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NDOT to invest $49.5 million in Nye County

NDOT to invest $49.5 million in Nye County

Robin Hebrock/Pahrump Valley Times This photo shows the intersection of Highway 160, also known ...

Robin Hebrock/Pahrump Valley Times This photo shows the intersection of Highway 160, also known as Blue Diamond Road, and Highway 159, the corridor of which is currently under study by NDOT for. future improvements.Special to the Pahrump Valley Times Nye County, the third largest county in the U.S., contains ...Special to the Pahrump Valley Times Nye County, the third largest county in the U.S., contains more than 500 miles of state and federal highways.Robin Hebrock/Pahrump Valley Times Nye County Commissioner Donna Cox has requested that NDOT lo ...Robin Hebrock/Pahrump Valley Times Nye County Commissioner Donna Cox has requested that NDOT look into additional safety measurers along Highway 160 due to the presence of horses and burros in the area, which has resulted in several crashes.

By Robin Hebrock Pahrump Valley TimesJanuary 28, 2023 – 7:00 am 

The Nevada Department of Transportation is readying for the coming fiscal year and as part of that preparation, representatives have been visiting with local government leadership to outline just what the department has planned for the various cities and counties around the state.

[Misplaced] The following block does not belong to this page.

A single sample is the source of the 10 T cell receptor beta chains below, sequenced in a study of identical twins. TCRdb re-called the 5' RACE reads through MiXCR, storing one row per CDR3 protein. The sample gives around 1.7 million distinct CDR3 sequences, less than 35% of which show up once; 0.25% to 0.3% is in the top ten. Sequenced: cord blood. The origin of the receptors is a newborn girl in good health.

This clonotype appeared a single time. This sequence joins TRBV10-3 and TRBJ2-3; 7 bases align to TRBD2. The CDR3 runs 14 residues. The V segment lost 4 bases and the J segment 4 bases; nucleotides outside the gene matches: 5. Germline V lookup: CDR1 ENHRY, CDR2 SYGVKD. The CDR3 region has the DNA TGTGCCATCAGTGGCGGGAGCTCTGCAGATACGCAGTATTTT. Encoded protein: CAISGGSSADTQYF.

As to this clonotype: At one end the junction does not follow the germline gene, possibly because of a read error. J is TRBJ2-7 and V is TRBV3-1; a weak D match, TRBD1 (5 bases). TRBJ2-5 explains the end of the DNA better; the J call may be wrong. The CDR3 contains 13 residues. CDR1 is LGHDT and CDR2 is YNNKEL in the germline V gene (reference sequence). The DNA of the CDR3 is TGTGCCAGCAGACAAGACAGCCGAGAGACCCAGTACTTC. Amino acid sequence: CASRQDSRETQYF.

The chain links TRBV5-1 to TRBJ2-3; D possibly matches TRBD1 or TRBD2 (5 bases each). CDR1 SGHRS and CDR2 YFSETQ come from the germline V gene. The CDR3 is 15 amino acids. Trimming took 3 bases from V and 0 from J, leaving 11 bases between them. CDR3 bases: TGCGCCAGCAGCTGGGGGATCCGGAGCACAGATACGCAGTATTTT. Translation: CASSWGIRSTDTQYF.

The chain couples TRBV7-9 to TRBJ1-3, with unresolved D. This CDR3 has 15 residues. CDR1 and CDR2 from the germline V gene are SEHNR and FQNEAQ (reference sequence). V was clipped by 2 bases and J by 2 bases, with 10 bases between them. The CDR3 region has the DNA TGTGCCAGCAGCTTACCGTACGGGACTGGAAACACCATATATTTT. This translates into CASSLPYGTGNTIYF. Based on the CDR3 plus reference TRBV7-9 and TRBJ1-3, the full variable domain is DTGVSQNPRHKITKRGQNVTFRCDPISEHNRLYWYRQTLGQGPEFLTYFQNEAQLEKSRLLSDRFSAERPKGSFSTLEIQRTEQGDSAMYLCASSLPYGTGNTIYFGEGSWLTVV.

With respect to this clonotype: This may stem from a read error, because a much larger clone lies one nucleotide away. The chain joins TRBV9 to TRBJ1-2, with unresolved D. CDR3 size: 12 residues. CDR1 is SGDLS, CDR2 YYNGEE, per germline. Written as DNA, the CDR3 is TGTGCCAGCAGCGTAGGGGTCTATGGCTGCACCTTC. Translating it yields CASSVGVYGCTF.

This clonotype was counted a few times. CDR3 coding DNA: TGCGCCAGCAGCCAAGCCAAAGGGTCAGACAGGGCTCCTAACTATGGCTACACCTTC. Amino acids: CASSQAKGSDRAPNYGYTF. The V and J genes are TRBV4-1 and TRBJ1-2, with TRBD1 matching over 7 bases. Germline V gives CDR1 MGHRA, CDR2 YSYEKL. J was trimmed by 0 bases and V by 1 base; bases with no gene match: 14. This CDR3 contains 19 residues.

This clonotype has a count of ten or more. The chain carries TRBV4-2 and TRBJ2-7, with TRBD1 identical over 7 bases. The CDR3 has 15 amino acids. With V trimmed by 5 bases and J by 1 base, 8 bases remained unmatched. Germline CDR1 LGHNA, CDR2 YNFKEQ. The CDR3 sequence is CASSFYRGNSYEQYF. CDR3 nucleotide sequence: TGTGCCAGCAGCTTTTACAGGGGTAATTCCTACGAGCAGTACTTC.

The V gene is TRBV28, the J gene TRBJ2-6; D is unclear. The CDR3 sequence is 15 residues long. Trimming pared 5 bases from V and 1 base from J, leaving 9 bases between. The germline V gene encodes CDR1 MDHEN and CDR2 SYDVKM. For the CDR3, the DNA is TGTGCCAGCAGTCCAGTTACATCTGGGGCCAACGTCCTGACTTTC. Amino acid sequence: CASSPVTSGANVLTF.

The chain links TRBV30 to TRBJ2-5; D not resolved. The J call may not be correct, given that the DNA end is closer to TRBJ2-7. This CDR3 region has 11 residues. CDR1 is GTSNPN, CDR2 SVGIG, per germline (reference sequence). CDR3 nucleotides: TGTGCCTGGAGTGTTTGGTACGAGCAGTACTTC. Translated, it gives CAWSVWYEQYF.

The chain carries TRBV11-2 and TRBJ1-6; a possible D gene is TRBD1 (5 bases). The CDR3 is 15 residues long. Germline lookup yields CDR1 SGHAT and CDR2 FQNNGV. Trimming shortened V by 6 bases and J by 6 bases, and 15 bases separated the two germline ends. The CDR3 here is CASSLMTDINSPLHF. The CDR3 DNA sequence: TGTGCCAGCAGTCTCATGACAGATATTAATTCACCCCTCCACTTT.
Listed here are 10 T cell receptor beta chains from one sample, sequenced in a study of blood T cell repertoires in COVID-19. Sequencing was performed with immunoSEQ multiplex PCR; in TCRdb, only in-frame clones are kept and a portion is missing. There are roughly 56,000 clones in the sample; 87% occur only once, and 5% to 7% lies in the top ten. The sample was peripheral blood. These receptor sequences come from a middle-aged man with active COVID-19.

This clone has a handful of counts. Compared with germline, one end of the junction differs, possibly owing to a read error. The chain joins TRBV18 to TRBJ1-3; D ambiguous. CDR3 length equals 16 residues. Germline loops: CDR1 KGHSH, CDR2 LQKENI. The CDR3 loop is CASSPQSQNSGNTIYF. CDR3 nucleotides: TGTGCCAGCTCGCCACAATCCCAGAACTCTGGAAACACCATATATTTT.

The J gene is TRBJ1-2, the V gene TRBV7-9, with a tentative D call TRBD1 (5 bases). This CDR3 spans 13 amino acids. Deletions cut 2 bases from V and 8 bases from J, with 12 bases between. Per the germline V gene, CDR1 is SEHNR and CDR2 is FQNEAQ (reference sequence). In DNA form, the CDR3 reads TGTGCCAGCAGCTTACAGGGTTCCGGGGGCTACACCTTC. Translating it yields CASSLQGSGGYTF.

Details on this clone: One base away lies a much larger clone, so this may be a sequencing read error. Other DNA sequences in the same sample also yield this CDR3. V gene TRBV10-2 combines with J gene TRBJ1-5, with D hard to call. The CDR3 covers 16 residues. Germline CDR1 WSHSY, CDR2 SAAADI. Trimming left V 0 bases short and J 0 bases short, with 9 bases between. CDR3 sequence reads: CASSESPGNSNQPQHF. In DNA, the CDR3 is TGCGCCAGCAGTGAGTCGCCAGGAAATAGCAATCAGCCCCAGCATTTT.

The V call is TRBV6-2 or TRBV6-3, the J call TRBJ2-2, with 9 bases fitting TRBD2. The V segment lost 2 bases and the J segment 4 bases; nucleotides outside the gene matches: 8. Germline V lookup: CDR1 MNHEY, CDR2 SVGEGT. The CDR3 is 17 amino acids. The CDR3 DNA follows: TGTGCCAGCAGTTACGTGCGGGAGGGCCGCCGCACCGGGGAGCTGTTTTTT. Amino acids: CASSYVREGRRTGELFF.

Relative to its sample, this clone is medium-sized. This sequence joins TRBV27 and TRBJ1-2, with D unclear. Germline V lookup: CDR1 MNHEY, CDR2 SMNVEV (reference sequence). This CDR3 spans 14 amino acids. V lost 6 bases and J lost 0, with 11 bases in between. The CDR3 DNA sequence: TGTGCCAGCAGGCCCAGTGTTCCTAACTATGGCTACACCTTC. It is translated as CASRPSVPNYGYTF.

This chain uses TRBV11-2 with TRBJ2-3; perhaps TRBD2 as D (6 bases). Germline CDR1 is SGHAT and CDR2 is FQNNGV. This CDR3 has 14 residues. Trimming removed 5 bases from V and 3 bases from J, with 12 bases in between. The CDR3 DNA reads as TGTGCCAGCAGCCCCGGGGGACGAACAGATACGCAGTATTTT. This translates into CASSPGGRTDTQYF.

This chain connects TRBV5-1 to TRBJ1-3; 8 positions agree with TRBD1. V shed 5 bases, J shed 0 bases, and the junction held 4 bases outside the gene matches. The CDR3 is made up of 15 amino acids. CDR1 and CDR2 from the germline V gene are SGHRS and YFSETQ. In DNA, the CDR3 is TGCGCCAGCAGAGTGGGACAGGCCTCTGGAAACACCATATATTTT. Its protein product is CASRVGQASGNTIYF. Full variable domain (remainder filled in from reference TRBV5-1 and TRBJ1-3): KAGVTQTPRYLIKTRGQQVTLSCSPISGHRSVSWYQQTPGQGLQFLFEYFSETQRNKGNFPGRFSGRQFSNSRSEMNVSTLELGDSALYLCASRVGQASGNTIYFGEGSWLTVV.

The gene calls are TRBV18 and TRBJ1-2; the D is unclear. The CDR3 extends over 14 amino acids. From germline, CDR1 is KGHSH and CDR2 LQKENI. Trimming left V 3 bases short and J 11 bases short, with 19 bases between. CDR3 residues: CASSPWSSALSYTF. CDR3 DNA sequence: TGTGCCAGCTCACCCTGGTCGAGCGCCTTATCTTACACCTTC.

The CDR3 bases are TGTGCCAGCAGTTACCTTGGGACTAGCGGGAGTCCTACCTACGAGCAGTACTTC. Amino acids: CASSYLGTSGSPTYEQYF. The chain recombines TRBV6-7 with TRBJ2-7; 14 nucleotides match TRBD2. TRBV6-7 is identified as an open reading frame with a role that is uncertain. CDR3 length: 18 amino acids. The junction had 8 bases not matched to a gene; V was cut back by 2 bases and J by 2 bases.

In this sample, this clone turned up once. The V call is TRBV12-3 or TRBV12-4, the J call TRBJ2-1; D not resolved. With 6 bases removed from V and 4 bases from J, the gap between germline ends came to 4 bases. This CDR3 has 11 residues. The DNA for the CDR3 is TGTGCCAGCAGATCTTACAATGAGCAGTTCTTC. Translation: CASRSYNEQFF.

NDOT’s 2023-2024 Annual Work Program is set to include hundreds of millions of dollar worth of road projects all across the Silver State and several will target highways and transportation issues in Nye County. During the Wednesday, Jan. 18 meeting, Nye County commissioners were given an overview of what’s planned for the county.

NDOT Deputy Director Jeff Lerud made the presentation, starting off by explaining that the 2023-2024 Work Program had been crafted with plenty of input from local governmental entities. Workshops were held in early 2022, with Nye County’s taking place January 20 of last year. The suggestions and concerns voiced during those workshops had been used to determine which projects would be pushed forward this year

“There are 574 miles of state and U.S. highways in Nye County. From July 2021 through May 2022, about $5.17 million in fuel taxes were generated,” Lerud told commissioners that morning. “We have nearly $50 million in investments planned for Nye County so in terms of the ratio to fuel taxes that have been collected, it’s a really good ratio for Nye County.”

Lerud noted that the reason Nye is expecting such a high injection of funds in the next fiscal year is due to the One Nevada process. This is a data-driven approach intended to identify and fund the projects that best achieve NDOT and its partner agencies’ goals, Lerud explained, with focus on six factors. These include enhancing safety, optimizing mobility, preserving infrastructure, transforming economies, connecting communities and fostering sustainability. The One Nevada process is used to track and analyze the requests of local governmental entities, such as Nye County.